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Location: Dublin, Republic of, Ireland

Tuesday 12 February 2008

On Bray's Way

Only one living creature took offence while I fished out my Carey, sitting on a park bench at the seaside in Bray, County Wicklow, this evening.

And feeling somewhat nonplussed too, at that.

The posh black poodle wearing glossy red ribbons growled fiercely, worried that my dog-eared copy of His Illegal Self, Carey's latest offering, would steal its thunder.

Not that I would fancy giving myself airs of course, but 'prestige' barked the poodle - just in case I had entertained the notion - was a condition reserved solely for the snooty mandarin ducks, a family of swans and a party of gulls. Masquerading a goodwill mision, they splashed about arrogantly near a towering stone ledge; secretly demanding sole ownership of the raging indigo-faced Irish sea.

And if I would so dare expand on this thought perhaps too, the catch that came with it! After all, it's every feather for itself when it comes to wrestling up a supper of juicy fish.

The sporting village of Bray doubles up as a colourful bustling seafront, nestled in Dublin's greater south. Sports enthusiasts and hobbyists jolly on with a lively stir for activities comprising bowling alleys to tennis lawns. For the sedentary, consider those lush and expansive golf courses. Then there are the dozens of luxury motorboats parked on the marina although gay bobbing yachts on the cold sea, are visible far and wide.

Of course, the half-hour train journey from Connolly Station in Dublin city guarantees you a scenic ride along the way with anything from hillocks and breathtaking beach properties to a tranquil canal - one of the passing stations is called Grand Canal Dock - and sharply-turned inlets where you may walk barefoot in the icy rivulets and squelchy black sand. The train terminates its route right on the beachfront. Be prepared for children in the carriages high on excitable chatter - a trip to the sea is always a novelty - and impatient tantrums.

Dogs rule in Bray. Be warned that collies and spaniels don't cause you to trip as they run helter-skelter along the nearby parkland in a frenzy; what with a kind touch of sunshine and the number of happy babies for a cooing audience. The army parade of nifty "dog poo" dustbins, all along the waterfront, may have just added to the merry scene.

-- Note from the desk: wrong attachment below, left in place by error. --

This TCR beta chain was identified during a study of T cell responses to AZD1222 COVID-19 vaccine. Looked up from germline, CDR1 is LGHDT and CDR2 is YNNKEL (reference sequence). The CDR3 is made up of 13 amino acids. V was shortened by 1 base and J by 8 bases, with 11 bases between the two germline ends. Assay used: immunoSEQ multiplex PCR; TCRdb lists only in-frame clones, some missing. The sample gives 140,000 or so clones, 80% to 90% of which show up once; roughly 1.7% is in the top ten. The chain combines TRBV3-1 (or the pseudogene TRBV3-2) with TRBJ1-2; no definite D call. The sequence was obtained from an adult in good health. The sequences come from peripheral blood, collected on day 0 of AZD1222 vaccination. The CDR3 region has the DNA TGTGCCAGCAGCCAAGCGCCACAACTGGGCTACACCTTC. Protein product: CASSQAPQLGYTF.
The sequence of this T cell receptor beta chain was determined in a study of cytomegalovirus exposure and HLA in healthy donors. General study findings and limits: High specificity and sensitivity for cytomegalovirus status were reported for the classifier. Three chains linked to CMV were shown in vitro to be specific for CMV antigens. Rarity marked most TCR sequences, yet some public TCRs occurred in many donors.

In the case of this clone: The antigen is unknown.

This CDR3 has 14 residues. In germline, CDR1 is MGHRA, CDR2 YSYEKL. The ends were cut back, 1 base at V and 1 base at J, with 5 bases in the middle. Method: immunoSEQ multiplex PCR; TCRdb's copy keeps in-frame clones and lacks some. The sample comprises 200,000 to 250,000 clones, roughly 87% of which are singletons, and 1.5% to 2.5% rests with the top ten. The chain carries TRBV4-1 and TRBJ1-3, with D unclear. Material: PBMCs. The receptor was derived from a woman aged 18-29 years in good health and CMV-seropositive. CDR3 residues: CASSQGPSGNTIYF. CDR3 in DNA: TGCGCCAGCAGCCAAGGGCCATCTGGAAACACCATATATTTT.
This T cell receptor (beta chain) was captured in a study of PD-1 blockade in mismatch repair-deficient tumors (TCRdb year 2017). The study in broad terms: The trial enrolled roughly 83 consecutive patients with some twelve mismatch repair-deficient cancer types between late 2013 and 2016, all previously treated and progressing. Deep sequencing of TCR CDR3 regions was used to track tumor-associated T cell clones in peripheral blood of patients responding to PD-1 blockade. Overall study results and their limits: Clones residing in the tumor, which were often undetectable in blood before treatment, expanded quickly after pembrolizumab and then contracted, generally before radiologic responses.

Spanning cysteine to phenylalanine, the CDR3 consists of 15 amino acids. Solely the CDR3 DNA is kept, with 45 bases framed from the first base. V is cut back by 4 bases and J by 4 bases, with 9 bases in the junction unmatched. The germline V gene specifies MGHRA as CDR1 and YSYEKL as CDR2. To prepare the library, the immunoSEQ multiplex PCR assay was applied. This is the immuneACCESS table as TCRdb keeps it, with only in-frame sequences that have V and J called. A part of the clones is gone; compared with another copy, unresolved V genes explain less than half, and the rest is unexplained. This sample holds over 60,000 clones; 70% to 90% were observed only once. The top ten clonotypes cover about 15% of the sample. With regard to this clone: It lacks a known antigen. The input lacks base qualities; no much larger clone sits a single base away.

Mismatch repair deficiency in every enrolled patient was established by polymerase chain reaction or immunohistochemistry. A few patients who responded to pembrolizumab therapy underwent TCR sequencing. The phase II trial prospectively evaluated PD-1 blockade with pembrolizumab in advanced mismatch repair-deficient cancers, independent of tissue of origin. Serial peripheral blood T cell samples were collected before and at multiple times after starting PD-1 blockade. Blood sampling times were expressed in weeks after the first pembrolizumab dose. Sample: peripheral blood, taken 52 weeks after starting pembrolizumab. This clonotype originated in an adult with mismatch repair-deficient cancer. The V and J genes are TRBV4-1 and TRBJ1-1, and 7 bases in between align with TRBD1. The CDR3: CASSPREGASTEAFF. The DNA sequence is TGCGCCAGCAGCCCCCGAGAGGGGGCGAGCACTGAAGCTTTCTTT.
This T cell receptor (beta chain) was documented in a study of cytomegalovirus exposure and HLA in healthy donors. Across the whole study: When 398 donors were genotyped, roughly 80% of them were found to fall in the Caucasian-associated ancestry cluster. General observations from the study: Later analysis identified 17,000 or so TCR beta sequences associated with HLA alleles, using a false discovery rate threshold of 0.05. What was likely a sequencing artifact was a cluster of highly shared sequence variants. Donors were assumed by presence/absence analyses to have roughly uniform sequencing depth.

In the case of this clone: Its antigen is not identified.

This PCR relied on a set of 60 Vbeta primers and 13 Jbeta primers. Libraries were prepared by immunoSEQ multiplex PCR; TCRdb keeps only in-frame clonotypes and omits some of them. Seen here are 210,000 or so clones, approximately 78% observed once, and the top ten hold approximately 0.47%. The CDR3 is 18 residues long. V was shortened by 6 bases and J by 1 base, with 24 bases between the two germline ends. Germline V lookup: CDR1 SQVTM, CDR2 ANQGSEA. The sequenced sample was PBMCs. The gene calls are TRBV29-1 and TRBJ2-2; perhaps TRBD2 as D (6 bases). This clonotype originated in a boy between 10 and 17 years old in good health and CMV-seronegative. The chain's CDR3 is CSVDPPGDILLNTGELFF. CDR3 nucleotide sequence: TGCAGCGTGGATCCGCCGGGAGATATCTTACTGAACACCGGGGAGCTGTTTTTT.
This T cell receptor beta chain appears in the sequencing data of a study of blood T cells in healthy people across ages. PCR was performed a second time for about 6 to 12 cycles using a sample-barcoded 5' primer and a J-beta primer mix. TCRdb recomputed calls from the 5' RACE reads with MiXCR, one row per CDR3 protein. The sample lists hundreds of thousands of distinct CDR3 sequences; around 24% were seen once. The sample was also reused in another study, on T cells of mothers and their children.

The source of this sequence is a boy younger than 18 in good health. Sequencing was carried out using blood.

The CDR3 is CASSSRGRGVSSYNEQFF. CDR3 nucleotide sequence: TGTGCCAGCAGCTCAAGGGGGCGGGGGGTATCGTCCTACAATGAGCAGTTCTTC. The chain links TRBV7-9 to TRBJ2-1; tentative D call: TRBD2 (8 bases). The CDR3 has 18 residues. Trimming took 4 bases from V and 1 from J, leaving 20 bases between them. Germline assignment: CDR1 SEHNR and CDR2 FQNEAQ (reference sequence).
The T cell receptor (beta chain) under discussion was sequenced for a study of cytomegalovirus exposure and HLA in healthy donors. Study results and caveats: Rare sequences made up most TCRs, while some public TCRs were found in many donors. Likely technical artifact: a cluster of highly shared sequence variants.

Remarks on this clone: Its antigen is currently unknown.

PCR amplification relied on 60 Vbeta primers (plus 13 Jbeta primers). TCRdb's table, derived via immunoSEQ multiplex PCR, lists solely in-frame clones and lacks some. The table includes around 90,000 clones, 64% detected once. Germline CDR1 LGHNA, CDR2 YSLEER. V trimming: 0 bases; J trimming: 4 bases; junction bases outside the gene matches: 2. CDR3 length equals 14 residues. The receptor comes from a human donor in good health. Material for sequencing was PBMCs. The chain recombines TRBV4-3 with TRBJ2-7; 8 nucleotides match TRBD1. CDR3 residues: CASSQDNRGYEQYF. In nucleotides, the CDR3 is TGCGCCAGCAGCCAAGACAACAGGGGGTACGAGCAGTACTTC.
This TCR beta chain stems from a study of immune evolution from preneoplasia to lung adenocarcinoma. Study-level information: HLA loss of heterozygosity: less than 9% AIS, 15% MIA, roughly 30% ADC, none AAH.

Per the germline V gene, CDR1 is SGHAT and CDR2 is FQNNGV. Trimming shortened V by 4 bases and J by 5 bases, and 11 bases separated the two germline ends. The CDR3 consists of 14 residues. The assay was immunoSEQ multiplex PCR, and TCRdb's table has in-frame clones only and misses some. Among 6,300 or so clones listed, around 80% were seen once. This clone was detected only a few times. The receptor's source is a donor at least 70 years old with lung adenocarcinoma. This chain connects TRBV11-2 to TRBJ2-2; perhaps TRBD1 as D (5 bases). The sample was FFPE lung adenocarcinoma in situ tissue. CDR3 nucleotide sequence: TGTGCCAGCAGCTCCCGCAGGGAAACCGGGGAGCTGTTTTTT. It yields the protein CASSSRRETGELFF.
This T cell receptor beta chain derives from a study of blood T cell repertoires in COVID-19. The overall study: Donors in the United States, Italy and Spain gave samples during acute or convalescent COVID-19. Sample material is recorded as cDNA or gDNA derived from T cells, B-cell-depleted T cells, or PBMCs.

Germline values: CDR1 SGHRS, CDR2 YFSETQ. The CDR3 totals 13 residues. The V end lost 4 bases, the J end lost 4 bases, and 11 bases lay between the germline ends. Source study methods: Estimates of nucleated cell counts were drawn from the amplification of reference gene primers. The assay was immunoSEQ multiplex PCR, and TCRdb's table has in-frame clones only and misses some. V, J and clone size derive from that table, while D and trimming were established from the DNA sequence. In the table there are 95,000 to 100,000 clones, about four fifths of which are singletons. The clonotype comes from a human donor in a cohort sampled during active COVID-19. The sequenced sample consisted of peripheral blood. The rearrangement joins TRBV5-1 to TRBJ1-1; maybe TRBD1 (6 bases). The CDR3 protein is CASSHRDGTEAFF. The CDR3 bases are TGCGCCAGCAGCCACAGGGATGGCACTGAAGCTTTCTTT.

Feeling piqued by the poodle's misconjecture - although I was ravenous at the same time - I adjourned to the chic Palazzo restaurant on Strand Road, for an Italian omelette, a bowl of potato wedges and a Chilean wine. I was unable to resist the Red for its unusual black pepper ingredient. My serving turned out to be a drink so light on the palate, one could gulp it all down in a single breath. The omelette was dressed with mild spices and served on request with ketchup or different sauces.

The restaurants along this stretch of road are slightly expensive but if it is any consolation, the diner is treated to stunning views of the sea, courtesy of tall, glass windows.

There are hardly any cafes. However, it is inconceivable that already, one would picture hundreds of picnic hampers, come the summer.

The greatest attraction turns out to be an elongated promenade that is partly straight, somewhat jagged and finally, made up of a curly maze that snakes its way onto the piers and surprises the first-timer with breathtaking alacrity.

It's seen as fashionable to stroll along the promenade. Many people hurry on briskly, grabbing the chance of an excellent workout. Both the young and old, either solitary or in noisy jocund groups, share an ebullient enjoyment. I loved the gentle sea-breeze brushing against my face and the way it mischeviously proceeded to untangle my hair.

The Irish as always stay friendly, if not sometimes a little bashful, in a warm-hearted homey way.

And now, perhaps the poodle may be kinder that I have finished Carey and am eyeing Henrik Ibsen' famous play, A Doll's House, for my next read.